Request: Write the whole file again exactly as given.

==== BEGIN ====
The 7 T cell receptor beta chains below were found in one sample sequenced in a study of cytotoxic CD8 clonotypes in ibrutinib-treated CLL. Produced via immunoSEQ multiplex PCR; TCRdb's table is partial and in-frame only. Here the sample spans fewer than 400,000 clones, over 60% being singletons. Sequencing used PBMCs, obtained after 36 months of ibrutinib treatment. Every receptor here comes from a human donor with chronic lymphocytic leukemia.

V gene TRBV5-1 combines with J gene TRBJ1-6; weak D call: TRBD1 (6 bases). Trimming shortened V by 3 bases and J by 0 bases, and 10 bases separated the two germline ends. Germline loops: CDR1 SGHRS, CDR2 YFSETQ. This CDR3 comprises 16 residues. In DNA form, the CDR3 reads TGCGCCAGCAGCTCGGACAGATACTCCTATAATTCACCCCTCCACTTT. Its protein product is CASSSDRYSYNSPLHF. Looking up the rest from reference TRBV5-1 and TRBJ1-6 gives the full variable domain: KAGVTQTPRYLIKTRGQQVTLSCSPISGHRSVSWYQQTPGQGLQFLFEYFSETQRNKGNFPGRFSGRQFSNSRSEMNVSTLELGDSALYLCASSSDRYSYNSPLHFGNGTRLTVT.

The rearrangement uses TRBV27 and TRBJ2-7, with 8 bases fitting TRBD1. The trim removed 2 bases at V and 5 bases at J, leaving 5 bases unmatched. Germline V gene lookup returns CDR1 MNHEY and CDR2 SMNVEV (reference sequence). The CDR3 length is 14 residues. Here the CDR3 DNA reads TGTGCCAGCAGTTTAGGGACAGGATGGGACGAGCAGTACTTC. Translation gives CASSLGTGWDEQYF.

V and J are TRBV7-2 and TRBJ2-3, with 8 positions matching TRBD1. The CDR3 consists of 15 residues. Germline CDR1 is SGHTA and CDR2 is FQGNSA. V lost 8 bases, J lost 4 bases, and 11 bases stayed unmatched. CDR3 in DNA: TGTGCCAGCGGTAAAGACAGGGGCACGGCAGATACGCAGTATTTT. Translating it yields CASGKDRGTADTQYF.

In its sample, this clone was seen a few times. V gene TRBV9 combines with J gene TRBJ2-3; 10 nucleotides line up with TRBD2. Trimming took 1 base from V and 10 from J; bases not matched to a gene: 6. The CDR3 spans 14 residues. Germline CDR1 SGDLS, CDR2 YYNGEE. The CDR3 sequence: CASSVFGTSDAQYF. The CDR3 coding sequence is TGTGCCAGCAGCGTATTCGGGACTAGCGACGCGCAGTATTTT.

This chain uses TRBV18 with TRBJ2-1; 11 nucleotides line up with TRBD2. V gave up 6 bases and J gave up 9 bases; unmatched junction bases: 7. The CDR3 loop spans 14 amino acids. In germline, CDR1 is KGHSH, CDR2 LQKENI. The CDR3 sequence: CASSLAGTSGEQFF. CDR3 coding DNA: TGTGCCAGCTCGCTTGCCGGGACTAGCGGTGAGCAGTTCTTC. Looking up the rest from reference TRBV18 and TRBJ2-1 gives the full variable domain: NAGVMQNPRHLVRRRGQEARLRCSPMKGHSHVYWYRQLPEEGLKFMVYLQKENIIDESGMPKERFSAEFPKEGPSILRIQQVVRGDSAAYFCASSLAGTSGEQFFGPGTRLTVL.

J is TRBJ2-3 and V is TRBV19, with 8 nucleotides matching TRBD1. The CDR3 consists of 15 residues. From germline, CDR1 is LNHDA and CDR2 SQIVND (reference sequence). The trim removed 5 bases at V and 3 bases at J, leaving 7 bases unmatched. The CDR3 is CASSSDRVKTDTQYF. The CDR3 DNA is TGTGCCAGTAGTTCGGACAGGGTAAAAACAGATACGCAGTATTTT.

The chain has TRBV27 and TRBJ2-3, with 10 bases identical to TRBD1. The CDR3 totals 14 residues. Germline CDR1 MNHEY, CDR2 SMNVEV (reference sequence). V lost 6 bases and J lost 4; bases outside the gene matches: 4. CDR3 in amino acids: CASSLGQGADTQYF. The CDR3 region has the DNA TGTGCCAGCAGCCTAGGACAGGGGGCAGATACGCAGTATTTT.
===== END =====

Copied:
The 7 T cell receptor beta chains below were found in one sample sequenced in a study of cytotoxic CD8 clonotypes in ibrutinib-treated CLL. Produced via immunoSEQ multiplex PCR; TCRdb's table is partial and in-frame only. Here the sample spans fewer than 400,000 clones, over 60% being singletons. Sequencing used PBMCs, obtained after 36 months of ibrutinib treatment. Every receptor here comes from a human donor with chronic lymphocytic leukemia.

V gene TRBV5-1 combines with J gene TRBJ1-6; weak D call: TRBD1 (6 bases). Trimming shortened V by 3 bases and J by 0 bases, and 10 bases separated the two germline ends. Germline loops: CDR1 SGHRS, CDR2 YFSETQ. This CDR3 comprises 16 residues. In DNA form, the CDR3 reads TGCGCCAGCAGCTCGGACAGATACTCCTATAATTCACCCCTCCACTTT. Its protein product is CASSSDRYSYNSPLHF. Looking up the rest from reference TRBV5-1 and TRBJ1-6 gives the full variable domain: KAGVTQTPRYLIKTRGQQVTLSCSPISGHRSVSWYQQTPGQGLQFLFEYFSETQRNKGNFPGRFSGRQFSNSRSEMNVSTLELGDSALYLCASSSDRYSYNSPLHFGNGTRLTVT.

The rearrangement uses TRBV27 and TRBJ2-7, with 8 bases fitting TRBD1. The trim removed 2 bases at V and 5 bases at J, leaving 5 bases unmatched. Germline V gene lookup returns CDR1 MNHEY and CDR2 SMNVEV (reference sequence). The CDR3 length is 14 residues. Here the CDR3 DNA reads TGTGCCAGCAGTTTAGGGACAGGATGGGACGAGCAGTACTTC. Translation gives CASSLGTGWDEQYF.

V and J are TRBV7-2 and TRBJ2-3, with 8 positions matching TRBD1. The CDR3 consists of 15 residues. Germline CDR1 is SGHTA and CDR2 is FQGNSA. V lost 8 bases, J lost 4 bases, and 11 bases stayed unmatched. CDR3 in DNA: TGTGCCAGCGGTAAAGACAGGGGCACGGCAGATACGCAGTATTTT. Translating it yields CASGKDRGTADTQYF.

In its sample, this clone was seen a few times. V gene TRBV9 combines with J gene TRBJ2-3; 10 nucleotides line up with TRBD2. Trimming took 1 base from V and 10 from J; bases not matched to a gene: 6. The CDR3 spans 14 residues. Germline CDR1 SGDLS, CDR2 YYNGEE. The CDR3 sequence: CASSVFGTSDAQYF. The CDR3 coding sequence is TGTGCCAGCAGCGTATTCGGGACTAGCGACGCGCAGTATTTT.

This chain uses TRBV18 with TRBJ2-1; 11 nucleotides line up with TRBD2. V gave up 6 bases and J gave up 9 bases; unmatched junction bases: 7. The CDR3 loop spans 14 amino acids. In germline, CDR1 is KGHSH, CDR2 LQKENI. The CDR3 sequence: CASSLAGTSGEQFF. CDR3 coding DNA: TGTGCCAGCTCGCTTGCCGGGACTAGCGGTGAGCAGTTCTTC. Looking up the rest from reference TRBV18 and TRBJ2-1 gives the full variable domain: NAGVMQNPRHLVRRRGQEARLRCSPMKGHSHVYWYRQLPEEGLKFMVYLQKENIIDESGMPKERFSAEFPKEGPSILRIQQVVRGDSAAYFCASSLAGTSGEQFFGPGTRLTVL.

J is TRBJ2-3 and V is TRBV19, with 8 nucleotides matching TRBD1. The CDR3 consists of 15 residues. From germline, CDR1 is LNHDA and CDR2 SQIVND (reference sequence). The trim removed 5 bases at V and 3 bases at J, leaving 7 bases unmatched. The CDR3 is CASSSDRVKTDTQYF. The CDR3 DNA is TGTGCCAGTAGTTCGGACAGGGTAAAAACAGATACGCAGTATTTT.

The chain has TRBV27 and TRBJ2-3, with 10 bases identical to TRBD1. The CDR3 totals 14 residues. Germline CDR1 MNHEY, CDR2 SMNVEV (reference sequence). V lost 6 bases and J lost 4; bases outside the gene matches: 4. CDR3 in amino acids: CASSLGQGADTQYF. The CDR3 region has the DNA TGTGCCAGCAGCCTAGGACAGGGGGCAGATACGCAGTATTTT.